SANTA FE, N.M. — The U.S. Department of Energy is extending a “bridge contract” for environmental clean-up work at Los Alamos National Laboratory for another year.
That means that private consortium Los Alamos National Security (LANS) will be paid another $154.7 million for the additional 12 months of clean-up work.
In 2014, the DOE decided to separate environmental remediationof radioactive and other hazardous materials generated by decades of nuclear weapons work from the overall Los Alamos lab operating contract, held since 2006 by LANS.
That move was part of a shake-up that came after a drum of radioactive waste packed improperly with a combustible mix at Los Alamos breached in February 2014 at the underground Waste Isolation Pilot Plant at Carlsbad, resulting in a shutdown of the nation’s nuclear waste storage facility that continues to this day.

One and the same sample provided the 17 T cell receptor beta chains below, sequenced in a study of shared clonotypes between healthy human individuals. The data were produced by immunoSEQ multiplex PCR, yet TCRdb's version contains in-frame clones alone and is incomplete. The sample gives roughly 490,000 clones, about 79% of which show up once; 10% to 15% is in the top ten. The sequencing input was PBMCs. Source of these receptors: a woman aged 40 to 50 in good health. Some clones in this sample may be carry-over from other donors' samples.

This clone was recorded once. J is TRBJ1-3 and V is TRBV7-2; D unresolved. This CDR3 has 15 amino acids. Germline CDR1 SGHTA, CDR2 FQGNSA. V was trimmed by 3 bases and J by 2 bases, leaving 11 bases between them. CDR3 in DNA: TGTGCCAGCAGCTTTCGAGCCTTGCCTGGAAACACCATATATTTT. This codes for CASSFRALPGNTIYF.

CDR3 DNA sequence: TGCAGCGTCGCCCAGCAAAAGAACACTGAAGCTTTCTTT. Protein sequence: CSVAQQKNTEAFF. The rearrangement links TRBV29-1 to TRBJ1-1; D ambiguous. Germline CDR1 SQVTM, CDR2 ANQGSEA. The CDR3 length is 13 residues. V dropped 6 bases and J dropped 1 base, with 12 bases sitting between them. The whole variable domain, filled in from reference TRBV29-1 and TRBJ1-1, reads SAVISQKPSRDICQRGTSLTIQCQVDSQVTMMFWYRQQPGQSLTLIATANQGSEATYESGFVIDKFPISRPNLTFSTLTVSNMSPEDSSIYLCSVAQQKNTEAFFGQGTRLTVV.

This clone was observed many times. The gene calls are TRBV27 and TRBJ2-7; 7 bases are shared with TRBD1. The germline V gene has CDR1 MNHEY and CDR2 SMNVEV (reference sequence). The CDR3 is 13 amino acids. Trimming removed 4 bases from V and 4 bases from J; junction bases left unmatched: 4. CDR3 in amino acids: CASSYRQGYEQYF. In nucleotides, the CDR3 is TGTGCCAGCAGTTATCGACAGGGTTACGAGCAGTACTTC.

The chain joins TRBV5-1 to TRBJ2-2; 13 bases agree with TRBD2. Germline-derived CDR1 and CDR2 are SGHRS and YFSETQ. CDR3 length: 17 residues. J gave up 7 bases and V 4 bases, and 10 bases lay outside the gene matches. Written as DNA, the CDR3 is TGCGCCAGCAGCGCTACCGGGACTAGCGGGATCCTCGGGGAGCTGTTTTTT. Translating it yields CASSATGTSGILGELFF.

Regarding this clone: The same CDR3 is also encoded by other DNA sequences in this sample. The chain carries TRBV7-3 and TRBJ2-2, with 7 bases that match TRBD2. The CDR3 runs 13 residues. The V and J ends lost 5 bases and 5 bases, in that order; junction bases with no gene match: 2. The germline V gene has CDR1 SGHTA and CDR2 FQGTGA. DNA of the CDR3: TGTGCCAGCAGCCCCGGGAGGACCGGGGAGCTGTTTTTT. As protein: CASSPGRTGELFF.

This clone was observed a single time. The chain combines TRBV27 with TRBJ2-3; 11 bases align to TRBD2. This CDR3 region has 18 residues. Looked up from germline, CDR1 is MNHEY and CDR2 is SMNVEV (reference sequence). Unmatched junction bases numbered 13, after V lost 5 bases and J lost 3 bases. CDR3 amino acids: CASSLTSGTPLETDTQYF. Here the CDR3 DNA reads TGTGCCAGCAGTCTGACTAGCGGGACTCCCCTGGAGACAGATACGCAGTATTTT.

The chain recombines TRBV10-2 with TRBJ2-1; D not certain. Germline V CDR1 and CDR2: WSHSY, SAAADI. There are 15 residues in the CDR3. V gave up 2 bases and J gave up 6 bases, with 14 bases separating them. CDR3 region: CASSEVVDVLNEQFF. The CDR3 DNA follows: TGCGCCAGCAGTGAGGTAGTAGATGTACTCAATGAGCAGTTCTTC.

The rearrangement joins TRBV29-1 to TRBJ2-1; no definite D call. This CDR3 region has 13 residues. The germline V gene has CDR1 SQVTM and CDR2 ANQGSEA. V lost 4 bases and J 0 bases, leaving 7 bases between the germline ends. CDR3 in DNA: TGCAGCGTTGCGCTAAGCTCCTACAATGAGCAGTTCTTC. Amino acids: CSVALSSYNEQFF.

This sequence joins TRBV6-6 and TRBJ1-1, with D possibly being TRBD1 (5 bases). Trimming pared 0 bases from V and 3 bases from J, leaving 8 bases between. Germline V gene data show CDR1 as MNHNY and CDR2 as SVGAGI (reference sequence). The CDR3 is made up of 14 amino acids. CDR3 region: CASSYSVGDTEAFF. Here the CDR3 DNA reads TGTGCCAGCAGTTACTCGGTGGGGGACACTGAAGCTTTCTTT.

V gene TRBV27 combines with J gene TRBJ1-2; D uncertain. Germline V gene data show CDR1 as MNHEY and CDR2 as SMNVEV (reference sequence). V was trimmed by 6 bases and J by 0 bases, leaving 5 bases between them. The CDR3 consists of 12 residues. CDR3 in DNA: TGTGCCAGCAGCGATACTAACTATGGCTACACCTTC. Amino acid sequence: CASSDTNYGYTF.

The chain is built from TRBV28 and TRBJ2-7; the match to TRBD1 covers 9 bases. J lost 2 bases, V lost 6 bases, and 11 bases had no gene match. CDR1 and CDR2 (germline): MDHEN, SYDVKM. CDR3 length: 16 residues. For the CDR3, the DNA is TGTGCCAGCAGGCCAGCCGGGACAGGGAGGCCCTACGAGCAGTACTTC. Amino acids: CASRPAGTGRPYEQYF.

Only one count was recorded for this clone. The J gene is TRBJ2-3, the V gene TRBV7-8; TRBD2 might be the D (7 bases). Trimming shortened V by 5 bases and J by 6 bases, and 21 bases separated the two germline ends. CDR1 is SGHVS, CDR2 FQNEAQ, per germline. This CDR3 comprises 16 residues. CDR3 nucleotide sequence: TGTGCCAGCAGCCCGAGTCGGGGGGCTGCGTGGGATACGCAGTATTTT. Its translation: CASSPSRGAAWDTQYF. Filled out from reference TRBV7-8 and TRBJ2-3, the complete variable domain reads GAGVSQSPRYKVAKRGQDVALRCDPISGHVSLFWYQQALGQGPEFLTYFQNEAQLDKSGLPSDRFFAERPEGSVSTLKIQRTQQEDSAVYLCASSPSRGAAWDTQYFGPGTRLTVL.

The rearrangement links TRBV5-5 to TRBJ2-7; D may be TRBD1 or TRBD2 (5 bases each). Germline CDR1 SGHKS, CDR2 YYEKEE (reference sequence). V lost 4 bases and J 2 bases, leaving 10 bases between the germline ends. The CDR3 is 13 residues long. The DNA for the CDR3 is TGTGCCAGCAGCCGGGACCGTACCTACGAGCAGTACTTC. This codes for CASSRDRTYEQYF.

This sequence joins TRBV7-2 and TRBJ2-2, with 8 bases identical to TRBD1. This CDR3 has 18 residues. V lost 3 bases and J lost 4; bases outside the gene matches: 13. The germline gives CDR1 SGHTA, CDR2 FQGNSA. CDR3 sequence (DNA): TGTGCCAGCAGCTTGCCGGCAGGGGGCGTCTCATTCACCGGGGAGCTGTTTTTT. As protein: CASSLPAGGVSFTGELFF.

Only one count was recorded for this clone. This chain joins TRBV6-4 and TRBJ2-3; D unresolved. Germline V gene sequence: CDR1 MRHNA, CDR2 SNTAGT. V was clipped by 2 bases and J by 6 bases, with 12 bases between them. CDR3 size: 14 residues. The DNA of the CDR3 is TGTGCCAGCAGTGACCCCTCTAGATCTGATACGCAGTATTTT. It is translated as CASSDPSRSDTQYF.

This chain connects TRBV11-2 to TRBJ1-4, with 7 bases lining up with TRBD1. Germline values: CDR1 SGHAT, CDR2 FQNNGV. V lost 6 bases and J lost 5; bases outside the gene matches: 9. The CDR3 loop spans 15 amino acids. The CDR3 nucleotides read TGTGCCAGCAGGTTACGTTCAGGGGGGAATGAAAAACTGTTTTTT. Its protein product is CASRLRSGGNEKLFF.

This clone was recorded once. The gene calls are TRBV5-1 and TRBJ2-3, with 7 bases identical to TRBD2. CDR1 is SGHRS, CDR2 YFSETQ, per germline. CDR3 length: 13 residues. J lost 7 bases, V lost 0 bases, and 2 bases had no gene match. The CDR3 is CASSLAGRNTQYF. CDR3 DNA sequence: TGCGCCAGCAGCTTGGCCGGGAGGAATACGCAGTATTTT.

LANS – which includes Bechtel and the University of California – was subsequently granted a temporary “bridge contract” to continue doing the clean-up work. But a new, long-term clean-up contract under DOE’s Office of Environmental Management to take effect in October 2017 when the bridge contract, with all options exercised, will expire.
In May, Office of Environmental Management issued its draft request for proposals for the new contract. It’s the first time there will be competition for a separate cleanup contract.
The total estimated value of the new cleanup contract is approximately $1.7 billion over a prospective 10-year period, including option extensions.
LANS’s overall operating contract to run the Los Alamos lab totals about $2 billion annually. That contract is also expiring, as LANS has failed to earn adequate performance reviews to extend it beyond September 2018. An RFP for new lab operating contract will likely be issued next year.